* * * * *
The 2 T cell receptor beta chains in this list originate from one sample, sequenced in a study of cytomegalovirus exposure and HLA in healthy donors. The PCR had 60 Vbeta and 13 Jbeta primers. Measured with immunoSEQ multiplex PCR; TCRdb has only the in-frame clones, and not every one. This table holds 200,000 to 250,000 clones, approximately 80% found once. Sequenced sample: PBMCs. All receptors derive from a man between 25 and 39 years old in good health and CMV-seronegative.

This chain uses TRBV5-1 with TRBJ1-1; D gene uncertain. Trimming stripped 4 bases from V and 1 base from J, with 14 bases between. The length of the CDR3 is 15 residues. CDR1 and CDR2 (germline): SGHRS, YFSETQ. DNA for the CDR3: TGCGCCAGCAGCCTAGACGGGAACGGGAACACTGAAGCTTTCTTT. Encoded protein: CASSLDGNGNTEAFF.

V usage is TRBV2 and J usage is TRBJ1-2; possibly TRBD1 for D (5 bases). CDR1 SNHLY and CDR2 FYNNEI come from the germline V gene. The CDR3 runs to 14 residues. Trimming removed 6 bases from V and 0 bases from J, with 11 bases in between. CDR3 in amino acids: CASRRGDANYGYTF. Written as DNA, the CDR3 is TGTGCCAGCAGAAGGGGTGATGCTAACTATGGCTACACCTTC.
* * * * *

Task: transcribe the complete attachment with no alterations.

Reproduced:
The 2 T cell receptor beta chains in this list originate from one sample, sequenced in a study of cytomegalovirus exposure and HLA in healthy donors. The PCR had 60 Vbeta and 13 Jbeta primers. Measured with immunoSEQ multiplex PCR; TCRdb has only the in-frame clones, and not every one. This table holds 200,000 to 250,000 clones, approximately 80% found once. Sequenced sample: PBMCs. All receptors derive from a man between 25 and 39 years old in good health and CMV-seronegative.

This chain uses TRBV5-1 with TRBJ1-1; D gene uncertain. Trimming stripped 4 bases from V and 1 base from J, with 14 bases between. The length of the CDR3 is 15 residues. CDR1 and CDR2 (germline): SGHRS, YFSETQ. DNA for the CDR3: TGCGCCAGCAGCCTAGACGGGAACGGGAACACTGAAGCTTTCTTT. Encoded protein: CASSLDGNGNTEAFF.

V usage is TRBV2 and J usage is TRBJ1-2; possibly TRBD1 for D (5 bases). CDR1 SNHLY and CDR2 FYNNEI come from the germline V gene. The CDR3 runs to 14 residues. Trimming removed 6 bases from V and 0 bases from J, with 11 bases in between. CDR3 in amino acids: CASRRGDANYGYTF. Written as DNA, the CDR3 is TGTGCCAGCAGAAGGGGTGATGCTAACTATGGCTACACCTTC.